‘NEW YORK CITY’ & ‘NEIGHBORS’ by Marguerite Guzman Bouvard

soft cartel april 2018


At first I stared through the 12th floor
window at the cement high rises,
their windows identical, the sky cancelled
by their height, wishing for a green leaf.
But it was Uber that unexpectedly
thrilled me. On my first ride,

the driver spoke Hungarian and
we chatted about my friend who was among
the first to flee the communist regime,
and about Victor Orban the new leader
whom I disliked because he leaned
towards Russia, learning from

the driver, the depth of corruption
in Hungary, the poverty of its ordinary
people. Then there was the driver
from China and I listened to his radio
station in Mandarin, remembering
my time working with Lao refugees

when my attempt to speak a tonal
language made them burst into
laughter. The driver with the long beard
and a high round hat that seemed
from the middle ages, told me that
he spoke Bengali, and I answered

that my Pakistani friend spoke Urdu,
but he replied that everyone there
spoke Bengali. And the driver from
Afghanistan told me that he came here
because of Russia’s war there, and that now
it was Pakistan that was the problem,

and I answered that I knew its army was
protecting the Haqqani rebels and others
on the borders. Finally instead of the usual
blast of pop music, I heard the classical
music I love and learned that the young man’s
wife was studying for a career in music,

and he thanked me for my questions
with a lovely Latin American accent.
So I toured the world, not as a diplomat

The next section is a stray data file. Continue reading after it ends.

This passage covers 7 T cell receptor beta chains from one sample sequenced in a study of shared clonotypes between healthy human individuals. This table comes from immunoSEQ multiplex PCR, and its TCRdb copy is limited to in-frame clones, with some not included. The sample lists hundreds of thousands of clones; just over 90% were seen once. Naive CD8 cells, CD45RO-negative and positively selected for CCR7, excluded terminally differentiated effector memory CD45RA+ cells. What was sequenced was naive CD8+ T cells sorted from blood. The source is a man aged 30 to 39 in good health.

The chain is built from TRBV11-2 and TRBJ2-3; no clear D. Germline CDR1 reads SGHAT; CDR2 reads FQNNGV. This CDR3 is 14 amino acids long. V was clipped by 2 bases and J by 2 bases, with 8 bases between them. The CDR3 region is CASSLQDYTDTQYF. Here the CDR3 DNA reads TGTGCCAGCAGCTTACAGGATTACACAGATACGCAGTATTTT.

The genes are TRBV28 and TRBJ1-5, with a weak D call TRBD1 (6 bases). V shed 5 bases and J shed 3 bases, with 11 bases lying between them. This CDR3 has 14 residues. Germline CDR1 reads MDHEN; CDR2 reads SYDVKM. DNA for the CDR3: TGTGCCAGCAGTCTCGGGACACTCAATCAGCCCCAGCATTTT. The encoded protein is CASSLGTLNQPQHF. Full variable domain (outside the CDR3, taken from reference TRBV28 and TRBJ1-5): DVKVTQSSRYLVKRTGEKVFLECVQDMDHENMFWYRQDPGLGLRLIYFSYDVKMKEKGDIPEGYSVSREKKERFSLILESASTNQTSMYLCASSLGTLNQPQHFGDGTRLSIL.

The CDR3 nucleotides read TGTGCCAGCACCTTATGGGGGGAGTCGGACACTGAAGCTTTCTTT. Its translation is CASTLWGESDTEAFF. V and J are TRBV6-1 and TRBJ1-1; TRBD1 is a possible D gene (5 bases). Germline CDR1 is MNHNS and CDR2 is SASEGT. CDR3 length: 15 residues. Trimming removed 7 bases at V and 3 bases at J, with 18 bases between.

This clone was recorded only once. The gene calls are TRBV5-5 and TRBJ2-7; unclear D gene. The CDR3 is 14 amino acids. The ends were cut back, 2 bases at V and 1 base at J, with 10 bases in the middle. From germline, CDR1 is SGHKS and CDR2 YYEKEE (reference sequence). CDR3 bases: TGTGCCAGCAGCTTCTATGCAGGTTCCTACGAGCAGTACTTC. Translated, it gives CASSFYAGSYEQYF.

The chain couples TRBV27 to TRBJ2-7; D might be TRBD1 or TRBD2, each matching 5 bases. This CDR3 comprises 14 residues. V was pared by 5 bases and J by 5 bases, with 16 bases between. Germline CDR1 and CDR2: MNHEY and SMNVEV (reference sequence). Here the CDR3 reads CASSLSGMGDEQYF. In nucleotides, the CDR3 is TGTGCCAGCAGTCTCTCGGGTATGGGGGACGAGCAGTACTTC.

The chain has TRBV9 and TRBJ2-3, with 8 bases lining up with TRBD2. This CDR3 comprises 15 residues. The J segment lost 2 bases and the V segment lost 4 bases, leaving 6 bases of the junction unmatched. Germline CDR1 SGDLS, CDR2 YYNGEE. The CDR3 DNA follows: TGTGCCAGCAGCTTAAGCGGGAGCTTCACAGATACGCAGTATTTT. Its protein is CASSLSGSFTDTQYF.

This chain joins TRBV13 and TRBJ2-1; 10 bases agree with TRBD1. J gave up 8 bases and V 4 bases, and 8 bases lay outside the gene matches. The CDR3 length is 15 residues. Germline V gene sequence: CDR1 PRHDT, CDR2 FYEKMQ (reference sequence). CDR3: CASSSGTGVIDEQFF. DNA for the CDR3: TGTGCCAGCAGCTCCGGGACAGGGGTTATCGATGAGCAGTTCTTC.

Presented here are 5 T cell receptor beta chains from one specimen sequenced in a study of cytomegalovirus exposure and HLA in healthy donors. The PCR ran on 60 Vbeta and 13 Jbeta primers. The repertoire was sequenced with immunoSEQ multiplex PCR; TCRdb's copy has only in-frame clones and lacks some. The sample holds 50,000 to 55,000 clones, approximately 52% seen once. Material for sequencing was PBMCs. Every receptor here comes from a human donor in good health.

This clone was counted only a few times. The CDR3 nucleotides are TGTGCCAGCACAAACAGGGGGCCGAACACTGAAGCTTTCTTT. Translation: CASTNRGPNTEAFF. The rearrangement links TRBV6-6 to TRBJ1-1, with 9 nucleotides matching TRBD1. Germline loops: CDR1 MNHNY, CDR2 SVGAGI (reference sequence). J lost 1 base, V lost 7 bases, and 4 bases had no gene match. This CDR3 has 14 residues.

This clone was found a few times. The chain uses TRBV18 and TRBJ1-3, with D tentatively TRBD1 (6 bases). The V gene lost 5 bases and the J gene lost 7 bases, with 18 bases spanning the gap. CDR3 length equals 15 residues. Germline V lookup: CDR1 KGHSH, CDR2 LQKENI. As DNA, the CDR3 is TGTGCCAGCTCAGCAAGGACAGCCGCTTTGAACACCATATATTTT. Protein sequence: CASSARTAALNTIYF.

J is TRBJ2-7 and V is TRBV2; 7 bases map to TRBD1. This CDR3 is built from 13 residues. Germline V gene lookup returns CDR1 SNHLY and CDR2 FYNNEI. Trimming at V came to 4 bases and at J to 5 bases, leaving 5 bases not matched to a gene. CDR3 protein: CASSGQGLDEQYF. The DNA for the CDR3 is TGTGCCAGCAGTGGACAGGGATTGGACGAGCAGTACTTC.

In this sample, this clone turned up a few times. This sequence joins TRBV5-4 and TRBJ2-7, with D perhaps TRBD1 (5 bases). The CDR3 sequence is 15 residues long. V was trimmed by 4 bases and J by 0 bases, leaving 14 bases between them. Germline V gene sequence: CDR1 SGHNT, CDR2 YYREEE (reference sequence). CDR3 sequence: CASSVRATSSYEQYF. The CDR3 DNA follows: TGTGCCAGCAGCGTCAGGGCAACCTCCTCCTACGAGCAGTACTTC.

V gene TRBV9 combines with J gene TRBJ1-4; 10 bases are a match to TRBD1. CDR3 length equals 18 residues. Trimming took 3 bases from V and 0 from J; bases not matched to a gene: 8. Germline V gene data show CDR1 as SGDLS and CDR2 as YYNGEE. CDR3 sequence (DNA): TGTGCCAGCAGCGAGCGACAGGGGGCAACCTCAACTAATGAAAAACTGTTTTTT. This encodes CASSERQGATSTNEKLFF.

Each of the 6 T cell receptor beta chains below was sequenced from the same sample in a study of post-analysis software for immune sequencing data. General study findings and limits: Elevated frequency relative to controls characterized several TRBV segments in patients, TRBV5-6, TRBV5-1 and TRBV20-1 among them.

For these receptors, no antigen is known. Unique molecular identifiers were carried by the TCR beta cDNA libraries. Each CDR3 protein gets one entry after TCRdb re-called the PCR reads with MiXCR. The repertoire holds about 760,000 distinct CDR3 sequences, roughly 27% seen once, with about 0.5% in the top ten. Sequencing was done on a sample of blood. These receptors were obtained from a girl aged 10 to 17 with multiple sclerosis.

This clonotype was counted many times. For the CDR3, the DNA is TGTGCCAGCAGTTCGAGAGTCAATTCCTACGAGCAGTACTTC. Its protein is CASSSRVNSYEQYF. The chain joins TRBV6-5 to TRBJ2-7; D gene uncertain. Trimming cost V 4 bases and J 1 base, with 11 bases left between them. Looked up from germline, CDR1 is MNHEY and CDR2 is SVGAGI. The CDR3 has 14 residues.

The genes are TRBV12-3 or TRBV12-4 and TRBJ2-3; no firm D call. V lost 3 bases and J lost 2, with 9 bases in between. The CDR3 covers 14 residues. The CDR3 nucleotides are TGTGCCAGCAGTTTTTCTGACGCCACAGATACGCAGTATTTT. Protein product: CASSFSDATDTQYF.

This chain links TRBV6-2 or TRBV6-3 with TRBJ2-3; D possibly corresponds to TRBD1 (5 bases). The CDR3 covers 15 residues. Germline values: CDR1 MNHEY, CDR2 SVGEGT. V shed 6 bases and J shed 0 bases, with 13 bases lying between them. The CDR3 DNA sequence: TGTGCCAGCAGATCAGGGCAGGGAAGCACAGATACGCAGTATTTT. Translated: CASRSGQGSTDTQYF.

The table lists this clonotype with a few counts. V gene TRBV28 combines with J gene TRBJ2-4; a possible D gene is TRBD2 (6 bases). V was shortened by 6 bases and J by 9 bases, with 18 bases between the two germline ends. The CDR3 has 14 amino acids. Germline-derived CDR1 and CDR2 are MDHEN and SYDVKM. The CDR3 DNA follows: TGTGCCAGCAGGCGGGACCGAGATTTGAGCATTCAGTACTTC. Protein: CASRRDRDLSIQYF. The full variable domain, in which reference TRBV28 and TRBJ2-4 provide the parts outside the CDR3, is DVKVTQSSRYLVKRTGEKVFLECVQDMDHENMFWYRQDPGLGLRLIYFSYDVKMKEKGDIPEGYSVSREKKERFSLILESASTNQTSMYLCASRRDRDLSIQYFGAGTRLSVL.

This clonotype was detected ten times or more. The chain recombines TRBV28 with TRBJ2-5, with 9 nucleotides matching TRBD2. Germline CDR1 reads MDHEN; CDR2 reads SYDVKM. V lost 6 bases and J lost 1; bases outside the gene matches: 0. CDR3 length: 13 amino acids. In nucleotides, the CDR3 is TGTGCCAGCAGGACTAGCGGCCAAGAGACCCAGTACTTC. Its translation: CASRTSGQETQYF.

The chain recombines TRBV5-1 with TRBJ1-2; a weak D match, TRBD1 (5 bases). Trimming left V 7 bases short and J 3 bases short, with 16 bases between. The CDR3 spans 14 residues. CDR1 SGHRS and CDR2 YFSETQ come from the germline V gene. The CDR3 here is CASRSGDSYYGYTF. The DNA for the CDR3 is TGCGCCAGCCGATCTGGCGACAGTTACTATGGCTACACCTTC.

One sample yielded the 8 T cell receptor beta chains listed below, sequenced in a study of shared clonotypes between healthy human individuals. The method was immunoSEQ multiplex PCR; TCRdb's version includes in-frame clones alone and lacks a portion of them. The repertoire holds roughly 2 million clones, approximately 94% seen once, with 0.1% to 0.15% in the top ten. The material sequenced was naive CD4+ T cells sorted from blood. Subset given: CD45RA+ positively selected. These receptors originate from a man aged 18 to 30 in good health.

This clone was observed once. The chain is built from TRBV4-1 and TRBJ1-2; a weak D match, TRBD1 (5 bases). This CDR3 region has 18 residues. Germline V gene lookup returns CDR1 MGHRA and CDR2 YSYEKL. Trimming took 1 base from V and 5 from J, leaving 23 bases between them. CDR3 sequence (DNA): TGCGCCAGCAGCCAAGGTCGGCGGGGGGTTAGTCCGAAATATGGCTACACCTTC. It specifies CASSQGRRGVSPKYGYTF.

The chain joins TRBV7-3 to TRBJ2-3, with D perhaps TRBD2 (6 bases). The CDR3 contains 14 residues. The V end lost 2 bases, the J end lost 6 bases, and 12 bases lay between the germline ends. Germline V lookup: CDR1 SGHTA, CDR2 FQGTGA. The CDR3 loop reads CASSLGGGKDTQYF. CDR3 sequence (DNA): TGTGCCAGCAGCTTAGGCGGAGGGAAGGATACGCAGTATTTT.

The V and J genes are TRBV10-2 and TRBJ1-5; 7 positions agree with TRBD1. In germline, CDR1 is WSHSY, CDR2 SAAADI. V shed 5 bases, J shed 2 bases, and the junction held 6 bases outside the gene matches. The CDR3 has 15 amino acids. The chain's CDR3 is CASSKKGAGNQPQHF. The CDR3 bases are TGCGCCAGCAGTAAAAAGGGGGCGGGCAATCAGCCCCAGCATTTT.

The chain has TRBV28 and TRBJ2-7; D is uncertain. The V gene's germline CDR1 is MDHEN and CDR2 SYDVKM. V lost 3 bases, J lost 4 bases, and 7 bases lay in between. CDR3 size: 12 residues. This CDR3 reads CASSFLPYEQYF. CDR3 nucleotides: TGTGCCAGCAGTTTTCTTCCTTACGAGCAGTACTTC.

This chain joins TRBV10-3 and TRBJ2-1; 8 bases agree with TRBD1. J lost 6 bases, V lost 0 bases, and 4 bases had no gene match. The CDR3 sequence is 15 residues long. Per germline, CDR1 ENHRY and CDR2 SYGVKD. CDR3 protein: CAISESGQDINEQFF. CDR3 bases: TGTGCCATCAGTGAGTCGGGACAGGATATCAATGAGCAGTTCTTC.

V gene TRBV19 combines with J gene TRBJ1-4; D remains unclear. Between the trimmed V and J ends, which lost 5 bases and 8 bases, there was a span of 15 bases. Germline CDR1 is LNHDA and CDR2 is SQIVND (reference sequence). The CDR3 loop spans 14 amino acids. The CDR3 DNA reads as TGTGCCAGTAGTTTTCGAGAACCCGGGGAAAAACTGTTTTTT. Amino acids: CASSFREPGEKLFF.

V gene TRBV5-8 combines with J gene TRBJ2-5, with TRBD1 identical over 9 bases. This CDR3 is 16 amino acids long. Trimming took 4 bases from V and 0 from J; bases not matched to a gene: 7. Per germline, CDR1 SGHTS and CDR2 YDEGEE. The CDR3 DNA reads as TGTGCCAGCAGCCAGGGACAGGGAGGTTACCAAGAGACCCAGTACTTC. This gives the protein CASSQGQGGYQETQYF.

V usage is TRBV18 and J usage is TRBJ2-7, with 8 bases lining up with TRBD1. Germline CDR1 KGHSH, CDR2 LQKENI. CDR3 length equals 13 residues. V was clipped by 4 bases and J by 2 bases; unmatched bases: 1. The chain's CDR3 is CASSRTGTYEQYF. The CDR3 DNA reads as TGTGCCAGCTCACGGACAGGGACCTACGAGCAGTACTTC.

with his government’s message, or a traveler
on a luxurious cruise, but meeting people who
hold their country’s history in their daily lives.


My neighbors on this mountain slope
are families of goats and sheep
that travel in waves, their tinkling bells
part of their language. They are busy
foraging tender blades of grass,
and when the sun is scalding,
they lie down together beneath
a tree. If they sense a storm brewing,
they gather again for shelter; black goats
and brown, a white goat speckled
with brown, the same for sheep, a communal
bond. They don’t dream of large chalets,
of a made up splendor that sets us apart
from each other. Their steps are gentle
and they know how closely they are
intertwined with the land. Their paths
do not wound it, like the cranes,
and bulldozers that crowd the region
but help it retain its green lights,
and if their passage is brief,
it leaves no scars.

Marguerite Guzman Bouvard is the author of 9 poetry books, two of which have won awards. She has also written a number of non-fiction books on human rights and social justice. She has been a quiet rebel all her life, i.e. as an academic she has dared to write books in five different fields and has walked her own path all her life. Her poetry books and poems were featured in the November, 2017 issue of the Blue Heron Review.


Leave a Reply

Fill in your details below or click an icon to log in:

WordPress.com Logo

You are commenting using your WordPress.com account. Log Out /  Change )

Google photo

You are commenting using your Google account. Log Out /  Change )

Twitter picture

You are commenting using your Twitter account. Log Out /  Change )

Facebook photo

You are commenting using your Facebook account. Log Out /  Change )

Connecting to %s